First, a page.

On Feb. 1, Tyler the Creator, a rapper and record producer infamous for his outrageousness, announced the beginning of the new month. “It’s N–r month,” he tweeted to his 1.3 million followers.

Well, that’s a different way to introduce the nationally recognized time of remembrance in February, a time more commonly known as Black History Month. While it was perceived as disrespectful by most of his audience, it prompts a question that continues to circulate around the country: What should we call ourselves and how do we identify?

It was civil rights activist the Rev. Jesse Jackson who is credited for popularizing the term “African-American” in an effort to replace “Black,” which was coined during the Black Power Movement of the 1960s. “Every ethnic group in this country has a reference to some land base, some historical cultural base. African-Americans have hit that level of cultural maturity,” Jackson told reporters at a news conference in Chicago in 1988.

Jackson’s ideology of “African-American” as a unifying term resonated with many. The New York director of the African-American Life and History, an organization which officially decides the national theme of Black History Month every year, Bessie Jackson, encourages the use of “African-American” to refer to Black people living in America.

“I don’t want to tell anyone how to address themselves, but by referring to yourself as ‘Black,’ you are refusing to acknowledge that your ancestors came from Africa,” Jackson said. “History has no color.”

Jackson potentially voices the opinion of many individuals in America, as exemplified by the wide use of the term in various forms of media. Intentional or not, it has become the politically correct way to refer to someone who is Black and who lives in America, whether they were born in America or not.

But Joan McKoy, a counselor for the Higher Education Opportunity Program at New York University, which helps low-income students gain admission to the university with financial support, said the term “African-American” is one she has never been able to relate to. She was born in Jamaica and moved to America later in her life, which she believes does not make her an “African-American.”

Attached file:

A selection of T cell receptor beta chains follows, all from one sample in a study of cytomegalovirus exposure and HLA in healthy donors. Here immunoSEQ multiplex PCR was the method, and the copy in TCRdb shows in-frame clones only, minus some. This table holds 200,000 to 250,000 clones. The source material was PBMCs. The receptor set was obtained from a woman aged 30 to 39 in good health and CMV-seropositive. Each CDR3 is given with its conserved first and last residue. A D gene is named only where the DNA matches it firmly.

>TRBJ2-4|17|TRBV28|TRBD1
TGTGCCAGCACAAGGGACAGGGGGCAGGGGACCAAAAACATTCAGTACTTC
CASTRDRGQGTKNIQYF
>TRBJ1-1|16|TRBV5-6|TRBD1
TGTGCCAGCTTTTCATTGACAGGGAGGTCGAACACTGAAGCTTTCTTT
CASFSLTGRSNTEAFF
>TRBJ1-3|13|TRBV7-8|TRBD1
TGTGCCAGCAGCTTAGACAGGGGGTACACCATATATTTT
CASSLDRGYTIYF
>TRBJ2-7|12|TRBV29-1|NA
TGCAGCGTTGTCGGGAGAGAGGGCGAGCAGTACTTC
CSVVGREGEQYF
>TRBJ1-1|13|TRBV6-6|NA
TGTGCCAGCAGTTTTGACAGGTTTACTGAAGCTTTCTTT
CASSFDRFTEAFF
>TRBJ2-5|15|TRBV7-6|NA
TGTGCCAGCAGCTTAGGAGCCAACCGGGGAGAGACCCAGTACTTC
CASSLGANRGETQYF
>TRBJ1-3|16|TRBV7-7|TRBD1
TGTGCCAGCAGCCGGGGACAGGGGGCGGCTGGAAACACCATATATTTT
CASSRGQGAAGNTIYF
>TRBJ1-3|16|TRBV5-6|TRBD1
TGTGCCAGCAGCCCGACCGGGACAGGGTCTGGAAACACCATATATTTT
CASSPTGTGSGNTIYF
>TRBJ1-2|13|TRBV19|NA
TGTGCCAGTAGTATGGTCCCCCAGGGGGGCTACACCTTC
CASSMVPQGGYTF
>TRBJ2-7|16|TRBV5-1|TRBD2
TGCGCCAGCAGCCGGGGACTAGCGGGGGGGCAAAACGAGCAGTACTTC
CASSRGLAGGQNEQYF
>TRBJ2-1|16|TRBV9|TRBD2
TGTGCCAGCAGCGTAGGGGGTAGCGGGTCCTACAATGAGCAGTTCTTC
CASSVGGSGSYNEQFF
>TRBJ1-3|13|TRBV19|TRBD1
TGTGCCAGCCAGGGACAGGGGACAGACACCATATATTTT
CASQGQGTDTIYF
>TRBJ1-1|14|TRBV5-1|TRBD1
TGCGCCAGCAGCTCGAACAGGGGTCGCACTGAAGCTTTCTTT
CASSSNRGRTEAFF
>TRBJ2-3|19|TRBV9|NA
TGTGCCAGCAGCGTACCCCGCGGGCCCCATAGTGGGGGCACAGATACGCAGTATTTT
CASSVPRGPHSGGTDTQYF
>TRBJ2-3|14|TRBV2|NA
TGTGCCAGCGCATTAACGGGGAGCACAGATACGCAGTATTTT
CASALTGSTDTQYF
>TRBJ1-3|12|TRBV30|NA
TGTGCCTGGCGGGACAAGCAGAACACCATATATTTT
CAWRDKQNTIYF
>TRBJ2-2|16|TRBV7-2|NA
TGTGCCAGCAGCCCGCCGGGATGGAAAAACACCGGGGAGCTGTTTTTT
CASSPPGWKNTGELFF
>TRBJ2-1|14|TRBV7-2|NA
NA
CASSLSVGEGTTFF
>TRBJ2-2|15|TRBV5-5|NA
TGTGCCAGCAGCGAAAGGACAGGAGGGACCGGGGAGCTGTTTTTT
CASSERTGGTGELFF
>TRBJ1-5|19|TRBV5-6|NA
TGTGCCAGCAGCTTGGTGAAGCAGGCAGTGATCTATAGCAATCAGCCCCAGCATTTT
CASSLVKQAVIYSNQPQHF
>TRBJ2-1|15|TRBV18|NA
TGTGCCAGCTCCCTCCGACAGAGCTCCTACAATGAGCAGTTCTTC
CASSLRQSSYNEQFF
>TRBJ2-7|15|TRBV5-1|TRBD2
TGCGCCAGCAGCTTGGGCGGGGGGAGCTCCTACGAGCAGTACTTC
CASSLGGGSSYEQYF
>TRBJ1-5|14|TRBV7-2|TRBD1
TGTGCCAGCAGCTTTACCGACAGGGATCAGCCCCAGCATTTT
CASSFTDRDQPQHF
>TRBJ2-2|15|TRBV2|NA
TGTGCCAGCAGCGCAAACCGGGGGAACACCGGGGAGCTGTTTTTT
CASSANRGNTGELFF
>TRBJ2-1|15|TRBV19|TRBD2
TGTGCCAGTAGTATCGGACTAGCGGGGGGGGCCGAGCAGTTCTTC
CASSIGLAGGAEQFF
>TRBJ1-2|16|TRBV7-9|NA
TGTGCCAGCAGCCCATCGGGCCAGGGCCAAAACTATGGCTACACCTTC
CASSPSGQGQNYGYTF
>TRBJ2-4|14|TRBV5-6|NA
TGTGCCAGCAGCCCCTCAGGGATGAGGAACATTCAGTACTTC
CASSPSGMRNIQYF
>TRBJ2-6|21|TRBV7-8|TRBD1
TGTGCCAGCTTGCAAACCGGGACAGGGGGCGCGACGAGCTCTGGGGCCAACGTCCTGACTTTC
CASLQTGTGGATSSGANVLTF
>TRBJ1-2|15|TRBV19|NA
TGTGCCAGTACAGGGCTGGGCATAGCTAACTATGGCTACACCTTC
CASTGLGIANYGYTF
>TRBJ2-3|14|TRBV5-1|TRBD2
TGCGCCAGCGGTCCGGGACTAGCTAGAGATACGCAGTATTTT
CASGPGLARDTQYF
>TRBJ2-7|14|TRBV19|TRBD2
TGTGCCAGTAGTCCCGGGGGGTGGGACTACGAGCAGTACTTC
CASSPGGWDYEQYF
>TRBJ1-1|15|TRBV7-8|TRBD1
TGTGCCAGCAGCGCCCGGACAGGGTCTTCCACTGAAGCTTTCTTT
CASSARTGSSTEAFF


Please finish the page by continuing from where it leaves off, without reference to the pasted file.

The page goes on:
“‘African-American’ is a phrase or an identification of people who are Black and born in America,” McKoy said. “I never understood it to be a term that pertained to people who came from the [Caribbean] islands to the United States.”

When it comes to identifying herself, she says “Black” will do. “When it comes to filling out surveys, I check off ‘Black.’ I’ve never chosen African-American, because that is not what I am,” she said.

The difference of opinion lies not only in the community of “African-Americans” or “Blacks.” It is a difficult topic for other races too as the question becomes “What should we call them?” It is an issue that agencies such as the Census Bureau have had to deal with in order to solidify racial categories for the collection of data. In 2010, census forms had three choices: Black, African-American and Negro. The inclusion of “Negro” received a lot of criticism and was deemed racist by many, so it was not surprising when the Census Bureau announced in January that it was considering removing the term from the 2020 forms.

But what will happen in 2030? There was a time when “Negro” was politically correct. If a new category emerges in the years to come, the terms “Black” or “African-American” may too be at risk of extinction.